Infamous Stringdusters | Sweetwater Music Hall | 4/5/2024

Article Contributed by Gabriel David Barkin | Published on Sunday, April 7, 2024

The Infamous Stringdusters should be way more famous.

Not to say they haven’t earned numerous accolades, including a Grammy win for Best Bluegrass Album in 2018. The quintet also tops the bill at many string-based festivals. While perhaps not yet a “household name” in the bluegrass pantheon, the Stringdusters may be the worst-kept secret in the genre.

The Infamous Stringdusters | Mill Valley, CA

Their “stringdusting,” which may or not have anything to do with infamy, has also earned them a hardcore fanbase – including many who attended a pair of shows on Thursday and Friday at Mill Valley’s Sweetwater. (A license plate spelling out “DUSTERS,” with a heart replacing the “U,” was spotted in the parking lot, a testament to their fans’ devotion.)

Chris Pandolfi | Infamous Stringdusters

Like so many bands of note, the Stringdusters trace their roots to a meeting of minds and strings at Boston’s Berklee College of Music. (Goose and Lettuce share a similar history.) Banjo player Chris Pandolfi, dobro player Andy Hall, and former guitarist Chris Eldridge soon joined forces in Nashville with Jesse Cobb (mandolin) and Jeremy Garrett (fiddle). Travis Book auditioned for bass, and the Infamous Stringdusters were on their way.

Andy Falco | The Infamous Stringdusters

That was 2006. Since then, Cobb has departed, and Andy Falco has replaced Eldridge on guitar. (Eldridge left in 2007 to join the Punch Brothers.) Now a five-man band, the Stringdusters put on exciting shows that blend traditional bluegrass with jam-inspired “newgrass.” They’re not only virtuoso pickers; they’re also fun to watch, full of smiles and often crisscrossing the stage to stand behind whoever is soloing at the moment.

Jeremy Garrett | Mill Valley, CA

The solos are, of course, spectacular. Garrett’s fiddling is particularly outstanding. Just when you think he’s reached the peak, he goes higher, and the entire band circles around to egg him on. Dobro player Hall, who looks like he’d be at home on stage with any alt-rock band, is also a monster. His leads are both fluid and fierce.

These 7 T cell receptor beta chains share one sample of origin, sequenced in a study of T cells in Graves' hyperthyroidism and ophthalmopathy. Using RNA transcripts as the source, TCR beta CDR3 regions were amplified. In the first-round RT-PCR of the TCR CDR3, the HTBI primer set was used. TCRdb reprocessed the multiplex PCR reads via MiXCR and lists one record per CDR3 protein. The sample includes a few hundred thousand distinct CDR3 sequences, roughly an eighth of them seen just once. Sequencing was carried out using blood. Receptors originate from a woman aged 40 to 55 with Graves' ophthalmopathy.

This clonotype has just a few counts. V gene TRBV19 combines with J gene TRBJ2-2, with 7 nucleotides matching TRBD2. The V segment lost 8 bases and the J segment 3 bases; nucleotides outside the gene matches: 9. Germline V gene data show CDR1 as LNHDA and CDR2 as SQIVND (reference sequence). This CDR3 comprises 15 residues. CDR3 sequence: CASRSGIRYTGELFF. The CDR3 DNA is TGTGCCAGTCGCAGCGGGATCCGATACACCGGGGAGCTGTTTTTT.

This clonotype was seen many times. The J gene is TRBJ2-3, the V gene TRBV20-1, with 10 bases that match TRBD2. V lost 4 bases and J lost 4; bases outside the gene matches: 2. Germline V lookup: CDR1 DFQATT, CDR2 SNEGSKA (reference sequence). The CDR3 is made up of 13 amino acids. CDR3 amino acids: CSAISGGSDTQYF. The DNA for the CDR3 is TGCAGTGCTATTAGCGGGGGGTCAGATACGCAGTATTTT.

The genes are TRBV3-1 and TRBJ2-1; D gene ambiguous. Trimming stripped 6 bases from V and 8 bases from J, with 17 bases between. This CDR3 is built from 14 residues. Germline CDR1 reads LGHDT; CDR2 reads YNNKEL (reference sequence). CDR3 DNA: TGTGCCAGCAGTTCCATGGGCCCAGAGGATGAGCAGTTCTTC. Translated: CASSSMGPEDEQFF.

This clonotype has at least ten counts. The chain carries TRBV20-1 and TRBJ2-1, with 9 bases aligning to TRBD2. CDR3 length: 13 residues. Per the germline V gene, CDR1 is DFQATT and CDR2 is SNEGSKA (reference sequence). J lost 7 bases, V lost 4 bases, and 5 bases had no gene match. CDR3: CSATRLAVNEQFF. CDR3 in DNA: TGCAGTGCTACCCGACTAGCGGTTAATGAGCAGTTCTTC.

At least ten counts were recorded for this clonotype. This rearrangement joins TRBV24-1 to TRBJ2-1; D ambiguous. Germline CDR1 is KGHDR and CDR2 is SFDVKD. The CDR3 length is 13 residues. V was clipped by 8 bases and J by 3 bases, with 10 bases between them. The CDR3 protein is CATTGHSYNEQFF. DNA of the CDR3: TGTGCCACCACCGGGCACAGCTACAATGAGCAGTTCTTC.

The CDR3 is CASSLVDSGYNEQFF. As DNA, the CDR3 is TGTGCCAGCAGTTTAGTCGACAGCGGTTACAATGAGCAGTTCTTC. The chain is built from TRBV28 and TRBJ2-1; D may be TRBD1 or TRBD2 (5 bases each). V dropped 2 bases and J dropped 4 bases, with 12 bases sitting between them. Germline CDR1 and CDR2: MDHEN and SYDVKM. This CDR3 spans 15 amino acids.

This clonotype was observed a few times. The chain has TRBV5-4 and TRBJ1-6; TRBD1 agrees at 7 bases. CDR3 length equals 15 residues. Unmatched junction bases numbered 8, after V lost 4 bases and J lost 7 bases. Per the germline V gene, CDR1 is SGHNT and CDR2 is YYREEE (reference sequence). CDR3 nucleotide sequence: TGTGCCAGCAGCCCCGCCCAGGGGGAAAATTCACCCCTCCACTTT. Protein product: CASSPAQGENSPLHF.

Travis Book | Infamous Stringdusters

A common thread in many bluegrass bands – and fanbases – these days is a tangential relationship to the music of the Grateful Dead, and likewise to the American roots music that the Dead included in their repertoire. Certainly, there are a lot of hippies out there who first discovered bluegrass via Garcia’s participation in Old and in the Way, the supergroup that also included newgrass pioneer David Grisman.

This relationship is notably strong in Stringduster-land.

Infamous Stringdusters | Mill Valley, CA

At the Sweetwater, the Stringdusters paid homage to those roots with several songs, including “Deep Elem Blues,” Johnny Cash’s “Big River,” and the Dead’s own “Casey Jones.” The latter began at a familiar pace, then kicked into a faster gear (you’d better watch their speed!) for a jamgrass section. The Stringdusters’ original “Wake the Dead” is likewise a tribute, with shades of “Fire on the Mountain” and lyrics like, “We'll fly so high without a net, we'll take a strange trip that we'll never forget.” Guitarist Falco turned on a “Jerry-izing” envelope filter effect for this one.

Andy Hall | Infamous Stringdusters

Bill Monroe also got a nod with a cover of “My Sweet Blue-Eyed Darlin’,” as did Swedish DJ Avicii, whose “Wake Me Up” closed the first set. The ‘Dusters played a number of their own songs too, including “Rise Sun” and “Pearl of Carolina,” both from their most recent album of originals (2022’s “Toward the Fray”). Conspicuously absent were their Spotify-friendly covers of songs by the Police (“Walking on the Moon”), the Cure (“Just Like Heaven”), and Harry Styles (“As It Was”). The fans didn’t mind; they were there for the infamy, not the radio-friendly stuff.

Infamous Stringdusters | Sweetwater Music Hall

Infamous Stringdusters | Mill Valley, CA

Infamous Stringdustes | Mill Valley, CA

Jeremy Garrett & Andy Hall | Mill Valley, CA

After two sets of kickass blue/jam/newgrass, the Stringdusters returned for an encore with a cover of “Get It While You Can,” a song written by banjo virtuoso Danny Barnes. The devoted fans shouted along on the chorus lyric: “I like good biscuits in the gravy, ma'am!”

Good biscuits! That’s a fitting description for the Infamous Stringdusters. Get yourself some infamous biscuits today.


Set 1:
Rise Sun
Tears of the Earth
Will You Be Lonesome Too
Like I Do
Hard Line
Deep Elem Blues (traditional)
Home of the Red Fox (Bill Emerson cover)
Night on the River
My Sweet Blue-Eyed Darlin' (Bill Monroe cover)
Wake Me Up (Avicii cover)

Set 2:
Angelina Baker (Stephen Foster cover)
Peace of Mind
Casey Jones (Grateful Dead cover)
It'll Be Alright
Wake the Dead
Forty Years of Trouble
Pearl of Carolina
Blue Kentucky Wind (Les Taylor cover)
Big River (Johnny Cash cover)
Echoes of Goodbye (Jeremy Garrett song)

Get It While You Can (Danny Barnes cover)